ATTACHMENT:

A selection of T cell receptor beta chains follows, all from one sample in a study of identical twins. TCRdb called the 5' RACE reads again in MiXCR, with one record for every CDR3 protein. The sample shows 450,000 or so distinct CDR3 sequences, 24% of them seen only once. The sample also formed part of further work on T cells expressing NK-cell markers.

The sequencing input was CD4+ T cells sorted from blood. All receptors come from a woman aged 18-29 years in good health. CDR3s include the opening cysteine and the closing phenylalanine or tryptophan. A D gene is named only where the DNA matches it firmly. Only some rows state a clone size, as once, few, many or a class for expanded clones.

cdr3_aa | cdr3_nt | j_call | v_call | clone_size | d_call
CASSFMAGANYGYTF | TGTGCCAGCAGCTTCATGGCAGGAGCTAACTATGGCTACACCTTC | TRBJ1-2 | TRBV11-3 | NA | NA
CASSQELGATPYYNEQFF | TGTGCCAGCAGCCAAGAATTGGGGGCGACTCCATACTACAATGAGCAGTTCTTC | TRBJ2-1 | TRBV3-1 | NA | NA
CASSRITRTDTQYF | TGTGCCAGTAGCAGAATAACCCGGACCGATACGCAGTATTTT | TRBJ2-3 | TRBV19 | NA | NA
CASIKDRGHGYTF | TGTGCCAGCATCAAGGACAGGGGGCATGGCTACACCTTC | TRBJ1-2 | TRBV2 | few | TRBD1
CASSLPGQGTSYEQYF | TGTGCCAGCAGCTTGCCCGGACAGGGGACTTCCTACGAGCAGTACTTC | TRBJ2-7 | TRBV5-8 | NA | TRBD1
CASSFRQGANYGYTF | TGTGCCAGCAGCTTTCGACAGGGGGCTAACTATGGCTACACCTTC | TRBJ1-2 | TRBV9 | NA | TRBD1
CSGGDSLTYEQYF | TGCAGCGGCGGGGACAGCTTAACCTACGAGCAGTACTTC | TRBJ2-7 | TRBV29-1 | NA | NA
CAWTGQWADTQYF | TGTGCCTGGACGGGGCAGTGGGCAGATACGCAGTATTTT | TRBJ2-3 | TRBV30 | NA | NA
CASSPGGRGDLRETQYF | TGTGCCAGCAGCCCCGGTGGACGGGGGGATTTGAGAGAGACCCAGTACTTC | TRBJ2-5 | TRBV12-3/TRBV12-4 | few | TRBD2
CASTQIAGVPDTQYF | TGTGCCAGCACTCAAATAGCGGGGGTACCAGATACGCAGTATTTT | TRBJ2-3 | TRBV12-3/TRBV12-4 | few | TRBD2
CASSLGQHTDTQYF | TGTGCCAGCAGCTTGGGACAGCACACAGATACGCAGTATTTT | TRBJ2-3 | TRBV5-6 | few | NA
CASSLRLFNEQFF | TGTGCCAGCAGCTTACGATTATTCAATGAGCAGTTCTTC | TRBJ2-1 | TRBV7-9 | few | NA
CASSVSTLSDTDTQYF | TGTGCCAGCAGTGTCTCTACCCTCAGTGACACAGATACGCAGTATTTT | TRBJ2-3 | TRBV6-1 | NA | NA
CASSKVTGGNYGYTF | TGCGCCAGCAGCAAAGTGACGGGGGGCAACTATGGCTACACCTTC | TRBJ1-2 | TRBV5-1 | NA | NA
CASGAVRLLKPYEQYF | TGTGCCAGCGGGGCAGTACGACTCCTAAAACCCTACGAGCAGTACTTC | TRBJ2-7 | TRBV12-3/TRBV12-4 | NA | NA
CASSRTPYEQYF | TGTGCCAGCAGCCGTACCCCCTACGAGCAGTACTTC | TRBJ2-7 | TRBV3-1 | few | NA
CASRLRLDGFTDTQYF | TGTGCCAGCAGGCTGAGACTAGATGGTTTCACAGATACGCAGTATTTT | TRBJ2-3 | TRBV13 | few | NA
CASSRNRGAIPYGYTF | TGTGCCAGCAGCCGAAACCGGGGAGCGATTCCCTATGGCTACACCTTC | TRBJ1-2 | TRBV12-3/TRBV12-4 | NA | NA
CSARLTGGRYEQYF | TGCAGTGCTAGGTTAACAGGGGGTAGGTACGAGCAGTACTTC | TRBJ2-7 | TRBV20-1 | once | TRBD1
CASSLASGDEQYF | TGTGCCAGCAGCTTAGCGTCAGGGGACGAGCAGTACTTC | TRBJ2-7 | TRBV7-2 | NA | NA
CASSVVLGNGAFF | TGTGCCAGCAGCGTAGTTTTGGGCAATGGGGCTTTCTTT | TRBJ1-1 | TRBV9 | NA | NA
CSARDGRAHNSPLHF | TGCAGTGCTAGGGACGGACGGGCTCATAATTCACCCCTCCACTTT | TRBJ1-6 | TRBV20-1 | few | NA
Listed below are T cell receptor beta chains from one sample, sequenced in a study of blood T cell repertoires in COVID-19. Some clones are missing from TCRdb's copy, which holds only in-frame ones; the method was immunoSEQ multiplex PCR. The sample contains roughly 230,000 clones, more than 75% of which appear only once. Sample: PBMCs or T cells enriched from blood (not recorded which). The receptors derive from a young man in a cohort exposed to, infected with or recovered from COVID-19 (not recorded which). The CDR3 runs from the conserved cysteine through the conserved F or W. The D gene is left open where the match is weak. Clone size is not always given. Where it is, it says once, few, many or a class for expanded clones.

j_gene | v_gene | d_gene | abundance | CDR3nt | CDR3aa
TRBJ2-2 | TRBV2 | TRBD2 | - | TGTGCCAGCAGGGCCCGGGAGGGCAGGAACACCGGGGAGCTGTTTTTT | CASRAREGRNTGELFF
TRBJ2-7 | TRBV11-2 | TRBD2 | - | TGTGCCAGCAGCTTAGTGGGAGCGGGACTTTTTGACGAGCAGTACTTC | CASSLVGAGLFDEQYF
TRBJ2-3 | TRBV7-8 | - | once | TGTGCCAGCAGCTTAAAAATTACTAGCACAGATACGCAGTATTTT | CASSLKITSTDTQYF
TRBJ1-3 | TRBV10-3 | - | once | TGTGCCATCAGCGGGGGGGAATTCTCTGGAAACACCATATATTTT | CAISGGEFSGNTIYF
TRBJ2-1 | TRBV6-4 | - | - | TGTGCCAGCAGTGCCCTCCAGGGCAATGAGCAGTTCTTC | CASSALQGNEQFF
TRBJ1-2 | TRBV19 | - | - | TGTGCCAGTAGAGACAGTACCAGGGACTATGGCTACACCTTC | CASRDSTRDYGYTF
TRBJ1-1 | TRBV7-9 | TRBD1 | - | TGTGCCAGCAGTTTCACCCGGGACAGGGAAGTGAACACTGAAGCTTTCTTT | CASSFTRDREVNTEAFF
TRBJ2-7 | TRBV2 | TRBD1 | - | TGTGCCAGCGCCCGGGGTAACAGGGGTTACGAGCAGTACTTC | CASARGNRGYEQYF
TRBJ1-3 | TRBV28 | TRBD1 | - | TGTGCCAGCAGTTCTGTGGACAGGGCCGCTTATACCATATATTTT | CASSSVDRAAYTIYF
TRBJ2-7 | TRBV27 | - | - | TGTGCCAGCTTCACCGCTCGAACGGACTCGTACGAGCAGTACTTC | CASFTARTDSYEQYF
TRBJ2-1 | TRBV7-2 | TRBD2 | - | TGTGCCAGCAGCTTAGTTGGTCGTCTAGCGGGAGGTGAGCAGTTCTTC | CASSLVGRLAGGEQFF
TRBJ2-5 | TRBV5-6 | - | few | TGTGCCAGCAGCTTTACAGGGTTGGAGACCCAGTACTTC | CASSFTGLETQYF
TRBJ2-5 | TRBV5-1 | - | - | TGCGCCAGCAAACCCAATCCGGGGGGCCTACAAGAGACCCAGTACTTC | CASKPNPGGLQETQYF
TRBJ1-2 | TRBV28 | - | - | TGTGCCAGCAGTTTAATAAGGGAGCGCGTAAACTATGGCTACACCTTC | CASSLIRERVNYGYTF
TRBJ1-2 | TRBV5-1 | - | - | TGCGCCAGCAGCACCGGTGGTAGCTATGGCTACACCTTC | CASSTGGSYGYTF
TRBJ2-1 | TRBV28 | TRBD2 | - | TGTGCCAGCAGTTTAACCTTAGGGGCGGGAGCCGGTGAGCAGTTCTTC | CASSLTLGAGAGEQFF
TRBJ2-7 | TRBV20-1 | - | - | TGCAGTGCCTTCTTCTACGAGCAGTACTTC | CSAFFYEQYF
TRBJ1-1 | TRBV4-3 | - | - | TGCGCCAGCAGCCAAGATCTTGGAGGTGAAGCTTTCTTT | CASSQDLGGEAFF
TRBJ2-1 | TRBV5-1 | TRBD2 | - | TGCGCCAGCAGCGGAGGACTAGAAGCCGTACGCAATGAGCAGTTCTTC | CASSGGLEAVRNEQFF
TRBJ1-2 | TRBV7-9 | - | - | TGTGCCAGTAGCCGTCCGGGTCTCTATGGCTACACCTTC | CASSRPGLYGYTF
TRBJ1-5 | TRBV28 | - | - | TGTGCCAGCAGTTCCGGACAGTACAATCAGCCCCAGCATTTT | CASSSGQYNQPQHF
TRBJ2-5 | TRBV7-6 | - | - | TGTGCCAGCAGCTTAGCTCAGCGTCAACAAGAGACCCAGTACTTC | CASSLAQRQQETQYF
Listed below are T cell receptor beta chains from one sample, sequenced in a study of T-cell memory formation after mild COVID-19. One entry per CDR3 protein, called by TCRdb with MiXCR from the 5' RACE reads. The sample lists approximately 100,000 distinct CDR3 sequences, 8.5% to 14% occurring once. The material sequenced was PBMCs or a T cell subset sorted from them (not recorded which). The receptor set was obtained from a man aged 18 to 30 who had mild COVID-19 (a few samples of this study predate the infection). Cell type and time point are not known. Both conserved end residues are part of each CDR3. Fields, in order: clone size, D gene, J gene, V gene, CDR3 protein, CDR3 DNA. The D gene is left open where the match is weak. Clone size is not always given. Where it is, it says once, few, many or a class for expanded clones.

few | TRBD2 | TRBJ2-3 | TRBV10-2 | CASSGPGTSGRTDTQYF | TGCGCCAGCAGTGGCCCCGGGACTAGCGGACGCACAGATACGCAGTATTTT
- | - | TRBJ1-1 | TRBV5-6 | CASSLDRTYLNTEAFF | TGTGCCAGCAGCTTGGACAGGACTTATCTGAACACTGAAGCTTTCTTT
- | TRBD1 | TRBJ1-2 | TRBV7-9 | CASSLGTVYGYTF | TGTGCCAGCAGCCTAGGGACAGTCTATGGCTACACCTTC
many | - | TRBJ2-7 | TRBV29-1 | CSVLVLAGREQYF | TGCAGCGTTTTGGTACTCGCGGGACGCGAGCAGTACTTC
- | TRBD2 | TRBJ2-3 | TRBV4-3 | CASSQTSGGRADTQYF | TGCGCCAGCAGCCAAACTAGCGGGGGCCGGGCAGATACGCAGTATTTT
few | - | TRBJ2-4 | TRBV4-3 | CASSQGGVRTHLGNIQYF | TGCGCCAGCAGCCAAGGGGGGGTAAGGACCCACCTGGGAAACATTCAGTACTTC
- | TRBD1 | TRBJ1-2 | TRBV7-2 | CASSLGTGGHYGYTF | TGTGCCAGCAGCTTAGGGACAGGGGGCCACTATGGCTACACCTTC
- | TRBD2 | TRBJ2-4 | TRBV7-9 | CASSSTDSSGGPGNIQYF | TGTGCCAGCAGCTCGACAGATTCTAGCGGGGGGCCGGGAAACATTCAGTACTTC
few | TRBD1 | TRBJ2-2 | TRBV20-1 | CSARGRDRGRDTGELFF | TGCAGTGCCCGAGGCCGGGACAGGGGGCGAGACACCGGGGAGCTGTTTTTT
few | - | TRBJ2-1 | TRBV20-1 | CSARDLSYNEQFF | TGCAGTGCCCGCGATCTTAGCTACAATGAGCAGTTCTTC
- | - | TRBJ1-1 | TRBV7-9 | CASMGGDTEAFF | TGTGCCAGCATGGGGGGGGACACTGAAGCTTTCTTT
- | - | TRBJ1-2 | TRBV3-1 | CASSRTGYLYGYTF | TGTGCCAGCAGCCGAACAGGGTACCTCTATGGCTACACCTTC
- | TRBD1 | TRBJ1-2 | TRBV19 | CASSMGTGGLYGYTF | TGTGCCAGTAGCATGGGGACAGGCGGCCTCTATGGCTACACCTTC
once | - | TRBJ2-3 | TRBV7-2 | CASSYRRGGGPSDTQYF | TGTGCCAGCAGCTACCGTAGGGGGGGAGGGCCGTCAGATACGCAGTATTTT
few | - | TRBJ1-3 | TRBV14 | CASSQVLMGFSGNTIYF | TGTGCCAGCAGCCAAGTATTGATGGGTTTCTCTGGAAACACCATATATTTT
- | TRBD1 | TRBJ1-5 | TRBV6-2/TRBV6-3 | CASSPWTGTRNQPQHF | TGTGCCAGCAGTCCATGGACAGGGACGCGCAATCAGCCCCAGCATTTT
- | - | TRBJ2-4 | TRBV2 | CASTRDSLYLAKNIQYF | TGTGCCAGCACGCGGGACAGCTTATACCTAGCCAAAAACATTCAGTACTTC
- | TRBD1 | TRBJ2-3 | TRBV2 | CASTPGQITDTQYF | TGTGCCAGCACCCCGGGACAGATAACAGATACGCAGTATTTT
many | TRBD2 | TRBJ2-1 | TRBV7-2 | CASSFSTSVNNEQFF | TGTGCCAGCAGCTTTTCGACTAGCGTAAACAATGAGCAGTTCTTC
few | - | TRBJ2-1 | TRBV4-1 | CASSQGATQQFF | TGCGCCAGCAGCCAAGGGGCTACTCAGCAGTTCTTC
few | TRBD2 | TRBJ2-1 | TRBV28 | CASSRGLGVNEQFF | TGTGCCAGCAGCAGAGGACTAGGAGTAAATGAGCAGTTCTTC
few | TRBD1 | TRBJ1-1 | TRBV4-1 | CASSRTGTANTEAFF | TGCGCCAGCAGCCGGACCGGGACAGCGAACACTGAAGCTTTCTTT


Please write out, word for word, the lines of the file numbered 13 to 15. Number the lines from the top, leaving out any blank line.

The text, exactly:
CASTQIAGVPDTQYF | TGTGCCAGCACTCAAATAGCGGGGGTACCAGATACGCAGTATTTT | TRBJ2-3 | TRBV12-3/TRBV12-4 | few | TRBD2
CASSLGQHTDTQYF | TGTGCCAGCAGCTTGGGACAGCACACAGATACGCAGTATTTT | TRBJ2-3 | TRBV5-6 | few | NA
CASSLRLFNEQFF | TGTGCCAGCAGCTTACGATTATTCAATGAGCAGTTCTTC | TRBJ2-1 | TRBV7-9 | few | NA